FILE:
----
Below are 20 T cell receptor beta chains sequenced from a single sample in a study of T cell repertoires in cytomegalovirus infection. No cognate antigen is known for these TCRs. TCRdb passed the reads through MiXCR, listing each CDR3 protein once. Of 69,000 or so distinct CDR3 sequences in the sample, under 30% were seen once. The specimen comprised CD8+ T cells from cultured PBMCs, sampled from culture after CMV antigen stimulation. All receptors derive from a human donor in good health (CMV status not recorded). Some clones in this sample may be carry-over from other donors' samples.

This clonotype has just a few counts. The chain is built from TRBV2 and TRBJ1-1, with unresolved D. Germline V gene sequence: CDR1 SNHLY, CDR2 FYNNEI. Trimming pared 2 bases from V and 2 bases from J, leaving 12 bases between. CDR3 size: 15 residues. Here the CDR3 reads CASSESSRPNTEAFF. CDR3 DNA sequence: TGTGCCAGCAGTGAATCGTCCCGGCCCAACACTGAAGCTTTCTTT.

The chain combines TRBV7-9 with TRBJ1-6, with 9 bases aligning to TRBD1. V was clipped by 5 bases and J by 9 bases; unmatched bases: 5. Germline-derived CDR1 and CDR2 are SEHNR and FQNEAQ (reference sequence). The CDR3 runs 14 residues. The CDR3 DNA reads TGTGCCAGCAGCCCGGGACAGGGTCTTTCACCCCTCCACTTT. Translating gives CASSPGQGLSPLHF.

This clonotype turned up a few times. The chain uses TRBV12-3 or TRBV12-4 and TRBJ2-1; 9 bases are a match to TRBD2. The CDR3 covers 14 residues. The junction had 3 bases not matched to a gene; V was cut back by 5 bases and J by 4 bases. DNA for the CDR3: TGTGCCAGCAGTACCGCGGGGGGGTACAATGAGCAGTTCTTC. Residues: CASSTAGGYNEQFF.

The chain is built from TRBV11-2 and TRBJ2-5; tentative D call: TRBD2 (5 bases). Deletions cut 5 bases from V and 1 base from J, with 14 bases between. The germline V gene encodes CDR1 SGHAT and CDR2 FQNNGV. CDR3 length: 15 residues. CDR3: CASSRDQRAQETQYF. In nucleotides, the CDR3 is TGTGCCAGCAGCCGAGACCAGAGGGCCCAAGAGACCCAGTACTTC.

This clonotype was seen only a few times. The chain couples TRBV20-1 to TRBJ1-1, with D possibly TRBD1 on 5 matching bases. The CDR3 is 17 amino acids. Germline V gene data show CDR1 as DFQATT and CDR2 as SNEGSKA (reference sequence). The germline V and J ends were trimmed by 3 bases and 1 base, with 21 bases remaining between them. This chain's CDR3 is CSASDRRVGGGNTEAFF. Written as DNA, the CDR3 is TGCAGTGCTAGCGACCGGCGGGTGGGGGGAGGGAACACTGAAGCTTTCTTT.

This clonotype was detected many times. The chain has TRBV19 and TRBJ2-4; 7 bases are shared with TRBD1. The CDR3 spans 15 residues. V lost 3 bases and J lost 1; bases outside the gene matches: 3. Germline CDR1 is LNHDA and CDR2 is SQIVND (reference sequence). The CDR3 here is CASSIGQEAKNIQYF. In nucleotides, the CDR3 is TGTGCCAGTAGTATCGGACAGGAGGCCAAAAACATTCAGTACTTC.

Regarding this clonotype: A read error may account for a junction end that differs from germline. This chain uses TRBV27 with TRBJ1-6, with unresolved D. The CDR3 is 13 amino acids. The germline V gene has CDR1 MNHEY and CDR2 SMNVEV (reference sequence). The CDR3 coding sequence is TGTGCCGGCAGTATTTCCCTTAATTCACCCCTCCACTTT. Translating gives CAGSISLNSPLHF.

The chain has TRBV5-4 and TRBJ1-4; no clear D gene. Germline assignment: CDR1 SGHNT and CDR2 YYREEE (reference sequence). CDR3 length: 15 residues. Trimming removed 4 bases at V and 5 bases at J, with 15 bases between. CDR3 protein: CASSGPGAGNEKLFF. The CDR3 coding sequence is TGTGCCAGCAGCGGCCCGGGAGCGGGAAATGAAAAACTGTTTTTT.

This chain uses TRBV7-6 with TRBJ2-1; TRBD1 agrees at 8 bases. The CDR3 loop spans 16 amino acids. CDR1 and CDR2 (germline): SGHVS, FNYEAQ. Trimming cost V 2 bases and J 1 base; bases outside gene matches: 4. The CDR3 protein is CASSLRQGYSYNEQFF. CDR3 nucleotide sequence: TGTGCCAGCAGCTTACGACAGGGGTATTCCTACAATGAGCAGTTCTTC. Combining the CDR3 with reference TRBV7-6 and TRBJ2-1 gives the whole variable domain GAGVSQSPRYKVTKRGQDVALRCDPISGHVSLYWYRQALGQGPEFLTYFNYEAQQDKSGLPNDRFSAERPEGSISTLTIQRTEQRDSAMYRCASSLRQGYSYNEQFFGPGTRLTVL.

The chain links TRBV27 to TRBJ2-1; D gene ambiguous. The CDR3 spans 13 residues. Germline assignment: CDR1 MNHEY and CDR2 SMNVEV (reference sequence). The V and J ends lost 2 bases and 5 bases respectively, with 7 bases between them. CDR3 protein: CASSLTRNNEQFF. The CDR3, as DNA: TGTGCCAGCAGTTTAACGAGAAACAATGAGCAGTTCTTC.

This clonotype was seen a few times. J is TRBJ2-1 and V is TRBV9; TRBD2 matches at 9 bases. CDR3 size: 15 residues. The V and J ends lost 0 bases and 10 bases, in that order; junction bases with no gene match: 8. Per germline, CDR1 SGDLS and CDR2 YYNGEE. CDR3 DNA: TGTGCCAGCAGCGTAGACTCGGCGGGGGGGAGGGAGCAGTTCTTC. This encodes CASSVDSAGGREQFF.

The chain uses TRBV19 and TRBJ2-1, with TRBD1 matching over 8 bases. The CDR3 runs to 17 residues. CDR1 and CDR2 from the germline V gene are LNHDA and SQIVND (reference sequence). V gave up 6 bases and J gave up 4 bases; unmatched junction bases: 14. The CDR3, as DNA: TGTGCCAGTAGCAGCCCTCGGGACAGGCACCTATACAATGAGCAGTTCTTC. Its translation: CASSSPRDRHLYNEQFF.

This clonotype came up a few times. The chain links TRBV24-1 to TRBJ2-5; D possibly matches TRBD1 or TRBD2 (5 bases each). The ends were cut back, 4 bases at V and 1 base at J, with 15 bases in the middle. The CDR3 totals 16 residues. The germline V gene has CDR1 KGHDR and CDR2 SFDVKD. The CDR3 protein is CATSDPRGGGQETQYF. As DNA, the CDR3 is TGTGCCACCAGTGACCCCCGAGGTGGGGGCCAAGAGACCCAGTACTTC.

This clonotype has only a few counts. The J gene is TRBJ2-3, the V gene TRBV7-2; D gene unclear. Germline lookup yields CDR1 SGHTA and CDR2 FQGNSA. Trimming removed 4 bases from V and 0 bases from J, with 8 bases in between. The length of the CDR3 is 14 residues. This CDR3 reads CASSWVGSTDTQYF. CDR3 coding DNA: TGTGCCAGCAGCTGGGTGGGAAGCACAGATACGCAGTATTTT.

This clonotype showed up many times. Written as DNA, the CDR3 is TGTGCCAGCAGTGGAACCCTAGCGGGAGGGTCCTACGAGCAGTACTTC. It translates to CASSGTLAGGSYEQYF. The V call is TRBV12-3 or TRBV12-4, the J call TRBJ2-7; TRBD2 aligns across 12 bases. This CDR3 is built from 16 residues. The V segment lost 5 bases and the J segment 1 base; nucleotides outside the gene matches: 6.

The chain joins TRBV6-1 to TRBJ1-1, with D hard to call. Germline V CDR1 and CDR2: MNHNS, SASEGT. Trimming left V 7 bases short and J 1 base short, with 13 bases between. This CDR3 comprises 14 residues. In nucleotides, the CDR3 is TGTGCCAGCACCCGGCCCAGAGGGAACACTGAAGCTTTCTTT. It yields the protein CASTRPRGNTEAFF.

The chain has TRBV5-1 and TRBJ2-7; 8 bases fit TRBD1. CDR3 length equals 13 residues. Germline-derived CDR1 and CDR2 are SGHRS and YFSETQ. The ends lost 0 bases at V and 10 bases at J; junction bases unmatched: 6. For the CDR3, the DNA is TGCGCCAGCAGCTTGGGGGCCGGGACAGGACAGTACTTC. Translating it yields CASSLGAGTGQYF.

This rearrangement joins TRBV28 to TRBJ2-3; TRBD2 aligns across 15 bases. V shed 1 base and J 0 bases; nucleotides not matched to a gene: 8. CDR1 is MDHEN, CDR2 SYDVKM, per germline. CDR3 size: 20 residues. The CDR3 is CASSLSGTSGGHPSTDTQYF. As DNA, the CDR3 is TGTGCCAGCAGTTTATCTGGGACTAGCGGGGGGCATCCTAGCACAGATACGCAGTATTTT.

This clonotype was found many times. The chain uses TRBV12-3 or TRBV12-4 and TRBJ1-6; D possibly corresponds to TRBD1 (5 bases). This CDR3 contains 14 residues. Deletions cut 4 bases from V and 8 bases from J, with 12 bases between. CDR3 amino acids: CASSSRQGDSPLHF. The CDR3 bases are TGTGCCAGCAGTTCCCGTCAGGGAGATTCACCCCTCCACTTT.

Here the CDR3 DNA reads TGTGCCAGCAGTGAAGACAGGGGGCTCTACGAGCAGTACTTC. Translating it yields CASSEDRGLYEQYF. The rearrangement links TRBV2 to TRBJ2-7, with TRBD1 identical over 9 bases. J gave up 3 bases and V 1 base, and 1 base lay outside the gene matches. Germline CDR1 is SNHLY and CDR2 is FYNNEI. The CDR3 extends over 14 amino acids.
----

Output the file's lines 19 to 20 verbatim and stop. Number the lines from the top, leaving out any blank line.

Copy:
This rearrangement joins TRBV28 to TRBJ2-3; TRBD2 aligns across 15 bases. V shed 1 base and J 0 bases; nucleotides not matched to a gene: 8. CDR1 is MDHEN, CDR2 SYDVKM, per germline. CDR3 size: 20 residues. The CDR3 is CASSLSGTSGGHPSTDTQYF. As DNA, the CDR3 is TGTGCCAGCAGTTTATCTGGGACTAGCGGGGGGCATCCTAGCACAGATACGCAGTATTTT.

This clonotype was found many times. The chain uses TRBV12-3 or TRBV12-4 and TRBJ1-6; D possibly corresponds to TRBD1 (5 bases). This CDR3 contains 14 residues. Deletions cut 4 bases from V and 8 bases from J, with 12 bases between. CDR3 amino acids: CASSSRQGDSPLHF. The CDR3 bases are TGTGCCAGCAGTTCCCGTCAGGGAGATTCACCCCTCCACTTT.